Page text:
Since sustainability has become such a desired trait, some companies have tried to cut corners and only seem like they are reducing carbon footprints and promoting better energy use. In reality, they may be making easy changes simply to get the credit without actually doing the work of true reuse.

Not only does this minimize the positive effect to the environment, it can cause other companies and customers have a lower opinion of the business. As such, companies that “greenwash” could end up misrepresenting the realities of green office solutions as a whole.

One recent study attempted to find the consequences of misrepresenting a business’ “green” status. Washington State University researchers assessed thousands of consumers to judge whether suspecting ulterior motives would impact consumer opinion of a hotel’s green policies.

While consumers might not immediately abandon greenwashed businesses, Christina Geng-qing Chi, one of the researchers behind the project, emphasized the importance of LEED certification as a major sign of official green approval.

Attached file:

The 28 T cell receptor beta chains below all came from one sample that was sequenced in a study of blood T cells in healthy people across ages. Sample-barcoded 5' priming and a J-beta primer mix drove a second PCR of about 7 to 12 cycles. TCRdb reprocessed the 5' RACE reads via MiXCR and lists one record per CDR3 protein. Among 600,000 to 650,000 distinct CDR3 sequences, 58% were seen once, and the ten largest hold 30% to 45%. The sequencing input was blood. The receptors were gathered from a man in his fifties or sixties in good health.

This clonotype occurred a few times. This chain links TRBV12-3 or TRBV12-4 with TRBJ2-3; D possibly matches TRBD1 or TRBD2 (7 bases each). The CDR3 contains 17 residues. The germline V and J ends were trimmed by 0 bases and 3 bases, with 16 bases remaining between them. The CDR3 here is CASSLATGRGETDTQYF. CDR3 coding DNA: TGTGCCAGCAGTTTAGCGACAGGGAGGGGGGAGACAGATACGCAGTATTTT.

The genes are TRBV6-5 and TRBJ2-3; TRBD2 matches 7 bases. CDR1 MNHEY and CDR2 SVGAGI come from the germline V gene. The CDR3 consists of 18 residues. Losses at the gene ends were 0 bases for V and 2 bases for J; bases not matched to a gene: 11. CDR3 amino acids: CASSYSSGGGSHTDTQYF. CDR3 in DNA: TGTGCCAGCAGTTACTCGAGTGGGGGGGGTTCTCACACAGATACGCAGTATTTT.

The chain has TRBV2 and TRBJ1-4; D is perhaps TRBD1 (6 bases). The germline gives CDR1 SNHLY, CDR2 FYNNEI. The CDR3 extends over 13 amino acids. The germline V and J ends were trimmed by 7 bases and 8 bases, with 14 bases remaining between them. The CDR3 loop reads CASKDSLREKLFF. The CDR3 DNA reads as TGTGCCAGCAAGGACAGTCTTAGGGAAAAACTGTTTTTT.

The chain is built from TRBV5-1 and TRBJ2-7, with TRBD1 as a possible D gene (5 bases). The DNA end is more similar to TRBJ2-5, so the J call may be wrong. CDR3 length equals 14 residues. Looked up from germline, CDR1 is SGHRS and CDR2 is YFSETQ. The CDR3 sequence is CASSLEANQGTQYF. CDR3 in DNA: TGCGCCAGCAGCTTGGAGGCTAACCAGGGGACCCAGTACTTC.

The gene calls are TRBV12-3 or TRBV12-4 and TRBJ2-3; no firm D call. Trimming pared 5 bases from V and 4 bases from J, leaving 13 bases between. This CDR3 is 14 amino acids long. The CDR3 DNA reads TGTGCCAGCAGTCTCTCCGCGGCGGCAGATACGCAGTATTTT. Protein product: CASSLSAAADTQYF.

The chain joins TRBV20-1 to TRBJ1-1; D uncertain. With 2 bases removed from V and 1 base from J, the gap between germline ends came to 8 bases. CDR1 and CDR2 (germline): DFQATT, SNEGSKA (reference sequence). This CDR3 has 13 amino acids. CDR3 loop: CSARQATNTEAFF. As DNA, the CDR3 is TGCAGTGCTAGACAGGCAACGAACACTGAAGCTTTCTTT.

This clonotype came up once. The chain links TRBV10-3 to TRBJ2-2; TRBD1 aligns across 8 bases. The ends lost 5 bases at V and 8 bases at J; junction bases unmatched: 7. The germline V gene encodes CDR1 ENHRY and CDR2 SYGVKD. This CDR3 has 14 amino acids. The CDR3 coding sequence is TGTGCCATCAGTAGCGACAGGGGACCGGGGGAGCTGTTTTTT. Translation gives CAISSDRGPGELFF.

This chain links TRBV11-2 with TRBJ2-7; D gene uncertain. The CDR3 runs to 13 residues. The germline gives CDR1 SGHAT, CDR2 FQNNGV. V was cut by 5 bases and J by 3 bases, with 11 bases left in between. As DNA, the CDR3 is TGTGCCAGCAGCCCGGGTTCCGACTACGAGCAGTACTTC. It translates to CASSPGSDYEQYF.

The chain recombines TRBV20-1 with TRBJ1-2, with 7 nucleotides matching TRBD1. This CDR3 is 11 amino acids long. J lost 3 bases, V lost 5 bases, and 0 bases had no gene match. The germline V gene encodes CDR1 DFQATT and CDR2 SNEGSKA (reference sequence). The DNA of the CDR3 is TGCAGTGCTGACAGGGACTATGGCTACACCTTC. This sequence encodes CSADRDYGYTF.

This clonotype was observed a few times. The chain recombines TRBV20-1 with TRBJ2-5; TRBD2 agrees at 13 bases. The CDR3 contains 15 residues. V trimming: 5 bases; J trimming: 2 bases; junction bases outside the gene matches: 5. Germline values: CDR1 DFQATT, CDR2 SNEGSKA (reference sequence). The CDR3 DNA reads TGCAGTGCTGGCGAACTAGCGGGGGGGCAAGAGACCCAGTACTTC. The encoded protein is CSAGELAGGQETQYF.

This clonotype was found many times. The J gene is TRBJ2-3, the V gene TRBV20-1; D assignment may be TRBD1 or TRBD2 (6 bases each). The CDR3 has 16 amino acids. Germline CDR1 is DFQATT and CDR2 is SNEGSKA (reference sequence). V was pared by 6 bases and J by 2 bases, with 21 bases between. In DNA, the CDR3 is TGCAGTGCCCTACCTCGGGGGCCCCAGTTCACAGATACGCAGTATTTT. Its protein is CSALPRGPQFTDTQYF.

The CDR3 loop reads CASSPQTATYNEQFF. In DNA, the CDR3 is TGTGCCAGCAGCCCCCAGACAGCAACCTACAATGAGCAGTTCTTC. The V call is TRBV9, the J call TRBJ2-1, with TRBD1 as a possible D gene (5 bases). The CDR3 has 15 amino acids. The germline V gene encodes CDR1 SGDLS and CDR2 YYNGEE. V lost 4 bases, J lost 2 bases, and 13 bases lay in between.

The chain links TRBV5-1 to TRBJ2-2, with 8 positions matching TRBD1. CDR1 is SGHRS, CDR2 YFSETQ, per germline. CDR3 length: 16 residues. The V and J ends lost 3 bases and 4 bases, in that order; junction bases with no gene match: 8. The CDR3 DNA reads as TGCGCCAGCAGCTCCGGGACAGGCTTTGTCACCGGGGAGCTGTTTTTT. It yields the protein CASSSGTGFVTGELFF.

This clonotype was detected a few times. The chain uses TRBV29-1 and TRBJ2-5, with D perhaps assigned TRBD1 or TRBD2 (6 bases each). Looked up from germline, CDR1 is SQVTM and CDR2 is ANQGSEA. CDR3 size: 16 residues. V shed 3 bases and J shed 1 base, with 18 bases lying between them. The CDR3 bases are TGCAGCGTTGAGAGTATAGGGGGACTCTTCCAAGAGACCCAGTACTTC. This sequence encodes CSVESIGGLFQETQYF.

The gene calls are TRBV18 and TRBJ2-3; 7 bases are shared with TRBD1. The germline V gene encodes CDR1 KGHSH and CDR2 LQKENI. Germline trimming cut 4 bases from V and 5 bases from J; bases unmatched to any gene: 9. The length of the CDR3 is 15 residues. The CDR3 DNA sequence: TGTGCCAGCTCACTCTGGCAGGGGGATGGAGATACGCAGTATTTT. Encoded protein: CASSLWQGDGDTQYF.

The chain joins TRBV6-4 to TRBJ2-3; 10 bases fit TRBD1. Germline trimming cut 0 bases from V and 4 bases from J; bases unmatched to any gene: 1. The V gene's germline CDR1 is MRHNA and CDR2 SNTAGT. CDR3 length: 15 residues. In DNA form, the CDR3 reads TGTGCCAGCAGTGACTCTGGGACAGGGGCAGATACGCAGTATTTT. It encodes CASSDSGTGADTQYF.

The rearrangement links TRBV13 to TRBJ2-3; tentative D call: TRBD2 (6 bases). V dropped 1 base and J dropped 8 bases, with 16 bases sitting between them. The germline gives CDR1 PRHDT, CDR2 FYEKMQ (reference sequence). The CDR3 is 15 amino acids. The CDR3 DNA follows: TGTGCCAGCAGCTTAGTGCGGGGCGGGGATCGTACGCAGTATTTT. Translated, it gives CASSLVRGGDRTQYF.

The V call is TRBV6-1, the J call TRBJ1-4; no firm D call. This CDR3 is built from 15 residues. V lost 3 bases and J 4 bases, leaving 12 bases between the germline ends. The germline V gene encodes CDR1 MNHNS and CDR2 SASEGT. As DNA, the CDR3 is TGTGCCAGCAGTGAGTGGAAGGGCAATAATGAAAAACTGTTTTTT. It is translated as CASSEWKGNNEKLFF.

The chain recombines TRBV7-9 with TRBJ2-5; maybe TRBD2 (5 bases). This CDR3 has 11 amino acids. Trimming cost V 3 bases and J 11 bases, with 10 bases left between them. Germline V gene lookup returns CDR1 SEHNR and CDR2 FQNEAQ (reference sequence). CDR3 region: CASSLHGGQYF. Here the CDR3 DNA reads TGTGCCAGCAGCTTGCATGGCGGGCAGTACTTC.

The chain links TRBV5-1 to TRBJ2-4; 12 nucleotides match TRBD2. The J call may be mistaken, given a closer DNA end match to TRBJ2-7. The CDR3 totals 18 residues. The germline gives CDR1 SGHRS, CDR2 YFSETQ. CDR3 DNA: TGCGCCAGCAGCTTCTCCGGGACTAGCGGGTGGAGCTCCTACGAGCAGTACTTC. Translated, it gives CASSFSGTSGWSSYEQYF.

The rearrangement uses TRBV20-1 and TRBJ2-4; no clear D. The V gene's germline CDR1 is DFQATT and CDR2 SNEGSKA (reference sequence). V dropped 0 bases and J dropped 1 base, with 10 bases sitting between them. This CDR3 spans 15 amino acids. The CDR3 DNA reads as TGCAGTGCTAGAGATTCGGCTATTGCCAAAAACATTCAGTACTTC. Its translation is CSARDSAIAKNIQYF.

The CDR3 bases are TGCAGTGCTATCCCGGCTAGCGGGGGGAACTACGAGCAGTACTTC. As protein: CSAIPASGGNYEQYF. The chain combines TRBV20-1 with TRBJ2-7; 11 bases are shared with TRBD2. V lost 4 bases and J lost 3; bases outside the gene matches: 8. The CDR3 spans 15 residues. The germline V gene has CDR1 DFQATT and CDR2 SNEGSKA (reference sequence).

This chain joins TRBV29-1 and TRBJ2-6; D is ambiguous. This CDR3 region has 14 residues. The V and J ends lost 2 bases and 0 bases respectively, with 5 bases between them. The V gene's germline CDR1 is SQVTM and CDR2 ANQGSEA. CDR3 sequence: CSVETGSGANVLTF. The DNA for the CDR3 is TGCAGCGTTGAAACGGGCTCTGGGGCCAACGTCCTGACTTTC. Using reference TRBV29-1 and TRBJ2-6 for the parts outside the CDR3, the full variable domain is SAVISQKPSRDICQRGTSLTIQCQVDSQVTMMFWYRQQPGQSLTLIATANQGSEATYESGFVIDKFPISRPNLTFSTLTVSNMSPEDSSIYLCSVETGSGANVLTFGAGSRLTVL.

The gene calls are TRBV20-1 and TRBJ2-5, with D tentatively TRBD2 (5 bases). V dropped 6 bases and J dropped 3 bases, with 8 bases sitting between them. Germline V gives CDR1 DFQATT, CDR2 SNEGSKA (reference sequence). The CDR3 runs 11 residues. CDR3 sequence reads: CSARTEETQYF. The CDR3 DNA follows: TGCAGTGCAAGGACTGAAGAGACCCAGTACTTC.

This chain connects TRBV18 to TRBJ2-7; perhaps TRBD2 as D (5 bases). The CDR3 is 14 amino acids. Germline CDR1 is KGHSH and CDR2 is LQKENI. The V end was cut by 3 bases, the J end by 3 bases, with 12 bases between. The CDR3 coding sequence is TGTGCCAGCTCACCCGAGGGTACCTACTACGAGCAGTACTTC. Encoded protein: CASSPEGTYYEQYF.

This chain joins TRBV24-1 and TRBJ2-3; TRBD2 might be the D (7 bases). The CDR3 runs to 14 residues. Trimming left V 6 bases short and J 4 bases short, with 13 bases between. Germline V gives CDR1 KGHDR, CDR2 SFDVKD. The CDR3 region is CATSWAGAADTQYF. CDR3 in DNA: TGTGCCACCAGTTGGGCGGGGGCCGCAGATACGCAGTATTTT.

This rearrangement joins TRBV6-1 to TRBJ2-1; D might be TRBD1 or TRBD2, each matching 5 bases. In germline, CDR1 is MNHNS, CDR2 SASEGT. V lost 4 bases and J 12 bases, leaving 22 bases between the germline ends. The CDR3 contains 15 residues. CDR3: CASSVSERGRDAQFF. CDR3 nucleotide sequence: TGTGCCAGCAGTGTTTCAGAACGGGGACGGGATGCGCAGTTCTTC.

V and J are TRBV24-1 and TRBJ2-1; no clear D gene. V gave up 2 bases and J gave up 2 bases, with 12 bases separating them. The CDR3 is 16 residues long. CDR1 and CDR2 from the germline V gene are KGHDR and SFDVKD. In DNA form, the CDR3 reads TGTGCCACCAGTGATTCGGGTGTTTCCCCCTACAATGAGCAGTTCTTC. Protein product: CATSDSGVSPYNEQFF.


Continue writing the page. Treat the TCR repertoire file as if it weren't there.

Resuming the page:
“Having a comprehensive green program, certifications by independent and widely accepted green agencies and communicating the message to customers are key strategies hotels can use to appear more credible in the eyes of consumers,” Chi said in a press release. “It is imperative that hotels go the extra mile in integrating environmentally friendly practices to develop credibility in consumers’ minds,” she added.

In the workplace, following proper reuse guidelines is crucial for compliance and achieving a better level of environmental awareness. Green recycling experts are a resource for determining if companies have an optimal approach to keeping on budget.